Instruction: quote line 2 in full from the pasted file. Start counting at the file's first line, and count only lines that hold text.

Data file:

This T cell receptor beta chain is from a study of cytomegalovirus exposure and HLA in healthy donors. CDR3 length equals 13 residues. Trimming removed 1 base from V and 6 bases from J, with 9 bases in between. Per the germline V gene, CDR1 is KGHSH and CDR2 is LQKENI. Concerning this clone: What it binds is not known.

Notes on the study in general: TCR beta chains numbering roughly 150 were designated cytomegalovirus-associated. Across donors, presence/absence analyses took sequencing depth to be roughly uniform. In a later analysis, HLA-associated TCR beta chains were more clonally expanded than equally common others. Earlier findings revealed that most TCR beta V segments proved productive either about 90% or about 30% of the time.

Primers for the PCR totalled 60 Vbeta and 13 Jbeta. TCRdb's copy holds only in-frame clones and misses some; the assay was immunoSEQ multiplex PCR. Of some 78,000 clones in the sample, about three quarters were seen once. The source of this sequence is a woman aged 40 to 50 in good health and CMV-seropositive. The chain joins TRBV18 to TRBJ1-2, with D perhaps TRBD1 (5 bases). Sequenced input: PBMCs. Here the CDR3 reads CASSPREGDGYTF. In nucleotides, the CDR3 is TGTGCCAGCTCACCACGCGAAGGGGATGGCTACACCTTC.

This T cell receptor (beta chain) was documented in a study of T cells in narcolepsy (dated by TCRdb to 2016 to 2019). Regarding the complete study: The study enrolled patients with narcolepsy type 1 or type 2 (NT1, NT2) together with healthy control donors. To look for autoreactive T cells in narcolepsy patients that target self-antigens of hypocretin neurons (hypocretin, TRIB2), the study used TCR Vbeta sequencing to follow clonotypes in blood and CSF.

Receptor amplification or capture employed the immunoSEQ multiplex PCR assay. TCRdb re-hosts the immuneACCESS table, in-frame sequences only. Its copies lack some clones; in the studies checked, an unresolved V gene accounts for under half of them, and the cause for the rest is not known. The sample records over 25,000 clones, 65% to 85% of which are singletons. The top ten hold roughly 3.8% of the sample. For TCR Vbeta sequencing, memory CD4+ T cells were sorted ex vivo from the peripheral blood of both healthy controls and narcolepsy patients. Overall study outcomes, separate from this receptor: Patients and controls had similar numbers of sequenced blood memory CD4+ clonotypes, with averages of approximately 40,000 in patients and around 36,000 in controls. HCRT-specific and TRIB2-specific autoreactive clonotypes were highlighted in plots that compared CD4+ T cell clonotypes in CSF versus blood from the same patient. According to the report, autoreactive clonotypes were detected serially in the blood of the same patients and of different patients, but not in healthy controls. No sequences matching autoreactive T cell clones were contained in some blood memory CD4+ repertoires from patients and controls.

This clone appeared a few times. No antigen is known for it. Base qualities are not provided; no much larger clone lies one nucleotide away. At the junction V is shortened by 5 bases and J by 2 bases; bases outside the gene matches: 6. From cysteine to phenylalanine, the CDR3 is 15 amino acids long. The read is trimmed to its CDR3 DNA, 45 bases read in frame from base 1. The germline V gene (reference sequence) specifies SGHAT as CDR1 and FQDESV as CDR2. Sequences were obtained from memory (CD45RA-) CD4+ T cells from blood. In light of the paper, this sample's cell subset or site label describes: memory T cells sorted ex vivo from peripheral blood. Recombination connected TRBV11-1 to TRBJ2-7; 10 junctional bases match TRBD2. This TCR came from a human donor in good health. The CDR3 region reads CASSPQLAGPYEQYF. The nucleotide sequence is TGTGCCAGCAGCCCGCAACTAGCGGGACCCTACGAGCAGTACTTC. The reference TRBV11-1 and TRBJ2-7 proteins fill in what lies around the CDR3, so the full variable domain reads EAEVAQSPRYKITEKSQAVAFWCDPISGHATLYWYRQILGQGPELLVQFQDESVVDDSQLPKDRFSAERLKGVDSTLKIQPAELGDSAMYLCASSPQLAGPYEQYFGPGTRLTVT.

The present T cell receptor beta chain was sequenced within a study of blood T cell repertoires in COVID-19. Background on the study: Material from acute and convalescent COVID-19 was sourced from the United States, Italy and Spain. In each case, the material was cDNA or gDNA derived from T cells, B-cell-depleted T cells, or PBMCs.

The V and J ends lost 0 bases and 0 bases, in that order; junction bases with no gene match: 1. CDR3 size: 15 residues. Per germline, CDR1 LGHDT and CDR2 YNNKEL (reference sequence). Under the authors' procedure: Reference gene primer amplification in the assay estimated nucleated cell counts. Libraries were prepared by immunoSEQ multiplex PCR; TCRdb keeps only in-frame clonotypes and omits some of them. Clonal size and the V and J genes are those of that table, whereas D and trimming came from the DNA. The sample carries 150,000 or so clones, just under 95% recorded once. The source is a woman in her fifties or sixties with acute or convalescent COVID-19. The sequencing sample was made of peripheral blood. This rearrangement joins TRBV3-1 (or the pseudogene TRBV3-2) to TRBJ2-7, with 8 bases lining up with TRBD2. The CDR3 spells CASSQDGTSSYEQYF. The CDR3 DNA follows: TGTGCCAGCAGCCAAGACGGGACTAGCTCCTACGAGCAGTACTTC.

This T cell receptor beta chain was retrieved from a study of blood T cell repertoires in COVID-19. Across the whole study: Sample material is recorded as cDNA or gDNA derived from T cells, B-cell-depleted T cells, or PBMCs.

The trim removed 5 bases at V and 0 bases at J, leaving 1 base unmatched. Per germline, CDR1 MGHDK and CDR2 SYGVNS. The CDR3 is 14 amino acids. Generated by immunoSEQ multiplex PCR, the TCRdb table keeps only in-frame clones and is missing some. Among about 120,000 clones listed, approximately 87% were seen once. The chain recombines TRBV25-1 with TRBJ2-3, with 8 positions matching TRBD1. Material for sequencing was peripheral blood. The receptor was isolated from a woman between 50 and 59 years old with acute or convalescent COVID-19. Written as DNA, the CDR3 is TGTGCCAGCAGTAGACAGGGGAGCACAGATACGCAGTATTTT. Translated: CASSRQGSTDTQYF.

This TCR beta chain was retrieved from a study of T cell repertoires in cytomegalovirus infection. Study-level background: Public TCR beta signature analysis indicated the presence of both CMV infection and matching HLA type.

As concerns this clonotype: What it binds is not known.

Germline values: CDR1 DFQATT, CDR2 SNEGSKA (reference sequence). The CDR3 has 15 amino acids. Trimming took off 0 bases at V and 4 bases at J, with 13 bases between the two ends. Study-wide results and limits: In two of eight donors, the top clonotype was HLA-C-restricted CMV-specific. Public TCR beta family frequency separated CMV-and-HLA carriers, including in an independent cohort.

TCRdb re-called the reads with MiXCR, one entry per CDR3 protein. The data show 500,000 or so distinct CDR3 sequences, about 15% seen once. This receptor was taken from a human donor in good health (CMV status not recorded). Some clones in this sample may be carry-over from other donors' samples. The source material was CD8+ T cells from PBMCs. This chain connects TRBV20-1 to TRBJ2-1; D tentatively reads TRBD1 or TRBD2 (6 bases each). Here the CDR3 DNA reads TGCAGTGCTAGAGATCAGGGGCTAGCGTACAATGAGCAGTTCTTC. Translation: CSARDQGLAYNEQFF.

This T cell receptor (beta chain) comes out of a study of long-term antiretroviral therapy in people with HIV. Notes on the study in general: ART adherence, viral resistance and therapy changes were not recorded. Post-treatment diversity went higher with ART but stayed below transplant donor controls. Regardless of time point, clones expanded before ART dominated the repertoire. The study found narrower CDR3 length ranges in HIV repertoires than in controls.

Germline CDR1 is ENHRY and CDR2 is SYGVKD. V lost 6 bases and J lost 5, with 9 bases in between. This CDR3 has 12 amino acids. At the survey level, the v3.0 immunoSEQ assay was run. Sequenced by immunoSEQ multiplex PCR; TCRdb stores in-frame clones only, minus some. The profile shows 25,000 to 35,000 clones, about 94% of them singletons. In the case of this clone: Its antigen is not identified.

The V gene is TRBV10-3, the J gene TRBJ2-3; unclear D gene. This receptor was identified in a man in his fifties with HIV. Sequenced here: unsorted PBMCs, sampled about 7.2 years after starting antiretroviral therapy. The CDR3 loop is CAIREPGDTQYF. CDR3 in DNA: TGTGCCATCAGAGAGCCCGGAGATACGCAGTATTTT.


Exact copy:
Notes on the study in general: TCR beta chains numbering roughly 150 were designated cytomegalovirus-associated. Across donors, presence/absence analyses took sequencing depth to be roughly uniform. In a later analysis, HLA-associated TCR beta chains were more clonally expanded than equally common others. Earlier findings revealed that most TCR beta V segments proved productive either about 90% or about 30% of the time.